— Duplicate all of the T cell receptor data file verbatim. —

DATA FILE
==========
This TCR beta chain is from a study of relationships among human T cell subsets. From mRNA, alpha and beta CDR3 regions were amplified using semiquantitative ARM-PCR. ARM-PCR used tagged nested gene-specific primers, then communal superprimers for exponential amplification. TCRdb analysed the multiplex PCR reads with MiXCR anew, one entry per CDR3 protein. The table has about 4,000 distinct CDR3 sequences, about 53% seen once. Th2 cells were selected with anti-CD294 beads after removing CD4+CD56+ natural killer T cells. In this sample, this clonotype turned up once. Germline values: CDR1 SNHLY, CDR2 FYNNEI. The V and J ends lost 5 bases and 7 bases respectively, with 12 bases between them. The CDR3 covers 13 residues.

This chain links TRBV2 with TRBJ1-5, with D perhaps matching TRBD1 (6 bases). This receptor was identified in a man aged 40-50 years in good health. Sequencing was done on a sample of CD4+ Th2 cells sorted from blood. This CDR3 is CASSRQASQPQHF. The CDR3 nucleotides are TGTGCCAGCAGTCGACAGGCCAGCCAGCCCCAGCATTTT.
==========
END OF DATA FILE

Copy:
This TCR beta chain is from a study of relationships among human T cell subsets. From mRNA, alpha and beta CDR3 regions were amplified using semiquantitative ARM-PCR. ARM-PCR used tagged nested gene-specific primers, then communal superprimers for exponential amplification. TCRdb analysed the multiplex PCR reads with MiXCR anew, one entry per CDR3 protein. The table has about 4,000 distinct CDR3 sequences, about 53% seen once. Th2 cells were selected with anti-CD294 beads after removing CD4+CD56+ natural killer T cells. In this sample, this clonotype turned up once. Germline values: CDR1 SNHLY, CDR2 FYNNEI. The V and J ends lost 5 bases and 7 bases respectively, with 12 bases between them. The CDR3 covers 13 residues.

This chain links TRBV2 with TRBJ1-5, with D perhaps matching TRBD1 (6 bases). This receptor was identified in a man aged 40-50 years in good health. Sequencing was done on a sample of CD4+ Th2 cells sorted from blood. This CDR3 is CASSRQASQPQHF. The CDR3 nucleotides are TGTGCCAGCAGTCGACAGGCCAGCCAGCCCCAGCATTTT.